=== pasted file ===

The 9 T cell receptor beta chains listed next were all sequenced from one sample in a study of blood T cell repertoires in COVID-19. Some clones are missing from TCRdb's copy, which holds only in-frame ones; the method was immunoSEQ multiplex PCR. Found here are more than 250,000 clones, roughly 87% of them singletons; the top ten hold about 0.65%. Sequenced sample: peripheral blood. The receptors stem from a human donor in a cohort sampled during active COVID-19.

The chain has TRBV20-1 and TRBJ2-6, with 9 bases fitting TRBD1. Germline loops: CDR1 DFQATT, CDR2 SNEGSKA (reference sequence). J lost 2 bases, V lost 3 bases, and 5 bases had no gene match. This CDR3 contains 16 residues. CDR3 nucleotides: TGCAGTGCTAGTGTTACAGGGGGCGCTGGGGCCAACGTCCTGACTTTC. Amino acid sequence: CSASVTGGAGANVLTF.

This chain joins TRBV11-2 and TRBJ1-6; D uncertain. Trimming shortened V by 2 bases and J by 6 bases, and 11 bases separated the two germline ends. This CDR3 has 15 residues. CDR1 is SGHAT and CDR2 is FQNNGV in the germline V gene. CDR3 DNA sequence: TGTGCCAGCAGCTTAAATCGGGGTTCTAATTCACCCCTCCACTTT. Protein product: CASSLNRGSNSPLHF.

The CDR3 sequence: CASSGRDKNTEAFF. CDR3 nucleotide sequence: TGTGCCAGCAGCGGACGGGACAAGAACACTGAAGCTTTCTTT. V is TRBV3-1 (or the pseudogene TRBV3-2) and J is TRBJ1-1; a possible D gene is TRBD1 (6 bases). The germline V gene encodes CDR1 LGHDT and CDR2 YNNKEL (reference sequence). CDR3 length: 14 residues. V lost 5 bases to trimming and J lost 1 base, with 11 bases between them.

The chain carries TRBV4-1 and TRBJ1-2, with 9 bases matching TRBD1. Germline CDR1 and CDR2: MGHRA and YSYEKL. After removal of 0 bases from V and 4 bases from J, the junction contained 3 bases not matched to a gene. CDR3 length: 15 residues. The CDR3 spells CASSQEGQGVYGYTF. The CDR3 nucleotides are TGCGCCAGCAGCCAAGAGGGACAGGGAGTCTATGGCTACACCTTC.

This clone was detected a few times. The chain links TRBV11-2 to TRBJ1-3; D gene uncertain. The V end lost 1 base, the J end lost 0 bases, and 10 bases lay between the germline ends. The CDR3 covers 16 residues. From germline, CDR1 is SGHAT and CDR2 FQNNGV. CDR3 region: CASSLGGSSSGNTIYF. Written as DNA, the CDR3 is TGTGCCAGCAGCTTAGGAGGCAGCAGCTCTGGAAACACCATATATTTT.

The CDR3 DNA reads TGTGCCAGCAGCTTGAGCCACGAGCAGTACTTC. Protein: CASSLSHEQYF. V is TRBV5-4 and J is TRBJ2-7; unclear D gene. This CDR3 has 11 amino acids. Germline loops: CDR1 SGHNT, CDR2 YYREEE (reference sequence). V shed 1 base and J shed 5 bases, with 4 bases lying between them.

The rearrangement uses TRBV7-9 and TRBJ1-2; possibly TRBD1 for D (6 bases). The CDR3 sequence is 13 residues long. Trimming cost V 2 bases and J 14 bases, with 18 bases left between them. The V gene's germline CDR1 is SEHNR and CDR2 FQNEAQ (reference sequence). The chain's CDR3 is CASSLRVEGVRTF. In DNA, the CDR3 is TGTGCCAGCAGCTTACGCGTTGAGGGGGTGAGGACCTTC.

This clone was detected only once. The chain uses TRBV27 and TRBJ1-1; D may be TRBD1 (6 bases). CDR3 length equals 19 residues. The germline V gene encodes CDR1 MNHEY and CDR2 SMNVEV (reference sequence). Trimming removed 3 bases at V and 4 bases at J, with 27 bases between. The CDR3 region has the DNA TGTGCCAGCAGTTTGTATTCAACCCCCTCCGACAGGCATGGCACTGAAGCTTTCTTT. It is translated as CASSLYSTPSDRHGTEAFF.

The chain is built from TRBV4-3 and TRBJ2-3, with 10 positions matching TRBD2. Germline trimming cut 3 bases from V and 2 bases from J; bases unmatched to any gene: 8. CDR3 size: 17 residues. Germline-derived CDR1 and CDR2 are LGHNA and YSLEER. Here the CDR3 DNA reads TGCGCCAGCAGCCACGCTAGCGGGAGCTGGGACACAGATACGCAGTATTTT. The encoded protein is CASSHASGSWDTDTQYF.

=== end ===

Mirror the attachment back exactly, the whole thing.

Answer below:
The 9 T cell receptor beta chains listed next were all sequenced from one sample in a study of blood T cell repertoires in COVID-19. Some clones are missing from TCRdb's copy, which holds only in-frame ones; the method was immunoSEQ multiplex PCR. Found here are more than 250,000 clones, roughly 87% of them singletons; the top ten hold about 0.65%. Sequenced sample: peripheral blood. The receptors stem from a human donor in a cohort sampled during active COVID-19.

The chain has TRBV20-1 and TRBJ2-6, with 9 bases fitting TRBD1. Germline loops: CDR1 DFQATT, CDR2 SNEGSKA (reference sequence). J lost 2 bases, V lost 3 bases, and 5 bases had no gene match. This CDR3 contains 16 residues. CDR3 nucleotides: TGCAGTGCTAGTGTTACAGGGGGCGCTGGGGCCAACGTCCTGACTTTC. Amino acid sequence: CSASVTGGAGANVLTF.

This chain joins TRBV11-2 and TRBJ1-6; D uncertain. Trimming shortened V by 2 bases and J by 6 bases, and 11 bases separated the two germline ends. This CDR3 has 15 residues. CDR1 is SGHAT and CDR2 is FQNNGV in the germline V gene. CDR3 DNA sequence: TGTGCCAGCAGCTTAAATCGGGGTTCTAATTCACCCCTCCACTTT. Protein product: CASSLNRGSNSPLHF.

The CDR3 sequence: CASSGRDKNTEAFF. CDR3 nucleotide sequence: TGTGCCAGCAGCGGACGGGACAAGAACACTGAAGCTTTCTTT. V is TRBV3-1 (or the pseudogene TRBV3-2) and J is TRBJ1-1; a possible D gene is TRBD1 (6 bases). The germline V gene encodes CDR1 LGHDT and CDR2 YNNKEL (reference sequence). CDR3 length: 14 residues. V lost 5 bases to trimming and J lost 1 base, with 11 bases between them.

The chain carries TRBV4-1 and TRBJ1-2, with 9 bases matching TRBD1. Germline CDR1 and CDR2: MGHRA and YSYEKL. After removal of 0 bases from V and 4 bases from J, the junction contained 3 bases not matched to a gene. CDR3 length: 15 residues. The CDR3 spells CASSQEGQGVYGYTF. The CDR3 nucleotides are TGCGCCAGCAGCCAAGAGGGACAGGGAGTCTATGGCTACACCTTC.

This clone was detected a few times. The chain links TRBV11-2 to TRBJ1-3; D gene uncertain. The V end lost 1 base, the J end lost 0 bases, and 10 bases lay between the germline ends. The CDR3 covers 16 residues. From germline, CDR1 is SGHAT and CDR2 FQNNGV. CDR3 region: CASSLGGSSSGNTIYF. Written as DNA, the CDR3 is TGTGCCAGCAGCTTAGGAGGCAGCAGCTCTGGAAACACCATATATTTT.

The CDR3 DNA reads TGTGCCAGCAGCTTGAGCCACGAGCAGTACTTC. Protein: CASSLSHEQYF. V is TRBV5-4 and J is TRBJ2-7; unclear D gene. This CDR3 has 11 amino acids. Germline loops: CDR1 SGHNT, CDR2 YYREEE (reference sequence). V shed 1 base and J shed 5 bases, with 4 bases lying between them.

The rearrangement uses TRBV7-9 and TRBJ1-2; possibly TRBD1 for D (6 bases). The CDR3 sequence is 13 residues long. Trimming cost V 2 bases and J 14 bases, with 18 bases left between them. The V gene's germline CDR1 is SEHNR and CDR2 FQNEAQ (reference sequence). The chain's CDR3 is CASSLRVEGVRTF. In DNA, the CDR3 is TGTGCCAGCAGCTTACGCGTTGAGGGGGTGAGGACCTTC.

This clone was detected only once. The chain uses TRBV27 and TRBJ1-1; D may be TRBD1 (6 bases). CDR3 length equals 19 residues. The germline V gene encodes CDR1 MNHEY and CDR2 SMNVEV (reference sequence). Trimming removed 3 bases at V and 4 bases at J, with 27 bases between. The CDR3 region has the DNA TGTGCCAGCAGTTTGTATTCAACCCCCTCCGACAGGCATGGCACTGAAGCTTTCTTT. It is translated as CASSLYSTPSDRHGTEAFF.

The chain is built from TRBV4-3 and TRBJ2-3, with 10 positions matching TRBD2. Germline trimming cut 3 bases from V and 2 bases from J; bases unmatched to any gene: 8. CDR3 size: 17 residues. Germline-derived CDR1 and CDR2 are LGHNA and YSLEER. Here the CDR3 DNA reads TGCGCCAGCAGCCACGCTAGCGGGAGCTGGGACACAGATACGCAGTATTTT. The encoded protein is CASSHASGSWDTDTQYF.